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Reverse SSH tunneling

2014-08-27

Live demo in BSD Now Episode 052. | Originally written by TJ for bsdnow.tv | Last updated: 2014/08/27

NOTE: the author/maintainer of the tutorial(s) is no longer with the show, so the information below may be outdated or incorrect.

We've done a number of SSH tutorials in the past, but most of them rely on the fact that you have a certain level of control on the network. In some cases, you need to be able to access a system that's behind a firewall. This guide will show you how to do just that - reversing the connection and accessing an internal system from the outside. The only requirement in this case is that the firewall allows outbound SSH traffic. You'll have to have access to the machine behind the firewall at some point for this to work. The -R switch will play a key role in this (very short) tutorial. Since we'll be reversing the connection, be sure your client system has a publicly-accessible sshd running. On the system behind the firewall, run the following:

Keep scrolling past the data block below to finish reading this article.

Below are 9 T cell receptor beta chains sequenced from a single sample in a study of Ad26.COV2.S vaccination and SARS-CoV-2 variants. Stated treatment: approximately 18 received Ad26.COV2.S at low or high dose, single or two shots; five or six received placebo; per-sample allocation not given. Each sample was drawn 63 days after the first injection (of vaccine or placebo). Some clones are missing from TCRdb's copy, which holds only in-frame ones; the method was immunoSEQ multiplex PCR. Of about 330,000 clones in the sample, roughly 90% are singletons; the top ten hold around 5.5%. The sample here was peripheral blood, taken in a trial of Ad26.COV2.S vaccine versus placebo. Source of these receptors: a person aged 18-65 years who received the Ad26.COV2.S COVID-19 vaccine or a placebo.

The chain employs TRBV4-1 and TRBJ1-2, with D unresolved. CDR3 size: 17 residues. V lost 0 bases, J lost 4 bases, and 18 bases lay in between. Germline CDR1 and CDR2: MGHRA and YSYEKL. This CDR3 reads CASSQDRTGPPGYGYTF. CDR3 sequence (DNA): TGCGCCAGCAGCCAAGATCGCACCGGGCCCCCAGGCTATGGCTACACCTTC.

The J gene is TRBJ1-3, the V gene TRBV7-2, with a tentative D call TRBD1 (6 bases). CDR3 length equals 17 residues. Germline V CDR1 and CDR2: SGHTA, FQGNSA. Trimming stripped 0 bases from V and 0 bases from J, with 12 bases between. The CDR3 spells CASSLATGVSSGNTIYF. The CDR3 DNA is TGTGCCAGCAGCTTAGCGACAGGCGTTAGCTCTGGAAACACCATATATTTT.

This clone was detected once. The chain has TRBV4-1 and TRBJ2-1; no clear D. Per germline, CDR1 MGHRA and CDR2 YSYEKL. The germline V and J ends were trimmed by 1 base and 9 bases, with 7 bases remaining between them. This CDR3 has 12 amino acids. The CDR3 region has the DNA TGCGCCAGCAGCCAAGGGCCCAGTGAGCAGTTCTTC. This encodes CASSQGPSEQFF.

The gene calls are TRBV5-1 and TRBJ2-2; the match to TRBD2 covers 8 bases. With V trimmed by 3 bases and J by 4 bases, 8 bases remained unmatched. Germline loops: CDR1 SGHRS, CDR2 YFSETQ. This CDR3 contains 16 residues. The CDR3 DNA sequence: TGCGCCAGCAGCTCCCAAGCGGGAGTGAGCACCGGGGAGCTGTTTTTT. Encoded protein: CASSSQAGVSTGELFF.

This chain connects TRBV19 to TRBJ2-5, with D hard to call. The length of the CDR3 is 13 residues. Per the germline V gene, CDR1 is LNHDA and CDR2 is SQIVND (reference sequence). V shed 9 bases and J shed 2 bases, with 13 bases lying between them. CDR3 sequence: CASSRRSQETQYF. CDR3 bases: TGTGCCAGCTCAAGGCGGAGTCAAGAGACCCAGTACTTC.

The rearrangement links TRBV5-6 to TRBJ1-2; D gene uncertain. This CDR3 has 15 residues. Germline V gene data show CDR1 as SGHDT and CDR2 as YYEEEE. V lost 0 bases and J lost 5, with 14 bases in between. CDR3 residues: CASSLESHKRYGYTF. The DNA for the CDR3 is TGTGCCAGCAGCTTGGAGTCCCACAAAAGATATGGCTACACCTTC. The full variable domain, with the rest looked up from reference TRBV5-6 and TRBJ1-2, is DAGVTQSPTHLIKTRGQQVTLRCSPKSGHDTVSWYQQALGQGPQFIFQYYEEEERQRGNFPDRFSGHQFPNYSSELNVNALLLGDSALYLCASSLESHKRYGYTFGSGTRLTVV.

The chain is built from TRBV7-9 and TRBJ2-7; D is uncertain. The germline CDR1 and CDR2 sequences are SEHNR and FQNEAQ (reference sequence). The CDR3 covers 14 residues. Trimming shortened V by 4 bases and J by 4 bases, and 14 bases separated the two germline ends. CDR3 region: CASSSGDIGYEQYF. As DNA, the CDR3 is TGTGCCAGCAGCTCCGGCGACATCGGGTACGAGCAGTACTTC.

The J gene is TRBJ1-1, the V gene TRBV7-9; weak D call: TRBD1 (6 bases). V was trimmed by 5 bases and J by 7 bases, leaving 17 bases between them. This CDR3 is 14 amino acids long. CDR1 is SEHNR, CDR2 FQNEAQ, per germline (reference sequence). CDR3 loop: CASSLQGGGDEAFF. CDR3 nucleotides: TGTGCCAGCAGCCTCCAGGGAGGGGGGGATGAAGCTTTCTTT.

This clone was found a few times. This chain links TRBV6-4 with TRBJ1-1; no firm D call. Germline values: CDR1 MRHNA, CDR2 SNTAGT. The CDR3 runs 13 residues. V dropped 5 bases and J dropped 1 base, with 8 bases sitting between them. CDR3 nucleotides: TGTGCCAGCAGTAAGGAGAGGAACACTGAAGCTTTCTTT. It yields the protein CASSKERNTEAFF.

$ ssh -fN -R 9000:localhost:22 user@clientip

Replace "clientip" with the IP of your system and "22" with the port on which you run sshd. It's recommended to run that command in tmux so it doesn't get lost. You might want to consider running sshd on port 443, so it looks similar to normal SSL traffic. See our stunnel tutorial for more ideas there. Now move back to the client system, and we'll make the reverse connection like so:

$ ssh -p 9000 user@127.0.0.1

While it may appear to be connecting on the loopback device, it's actually using the already-established connection made by the internal machine. You'll need to use the username and password/key that you normally would for the internal system. Some recommended settings to have in the client's /etc/ssh/sshd_config:

ClientAliveInterval 300
TCPKeepAlive yes

With these, the internal system will send a packet to the client every five minutes to keep the connection from dying due to inactivity. One problem with this setup is, of course, if the first connection dies. Another possible issue is if your client's IP changes. While not much can be done about the first one (aside from maybe a cron job to try and re-establish the connection), there is a good way to handle the second situation. If you use something like SSH chaining, you can leave the internal system connected to a dedicated server whose IP doesn't ever change. From there, connect to the server, then to localhost.

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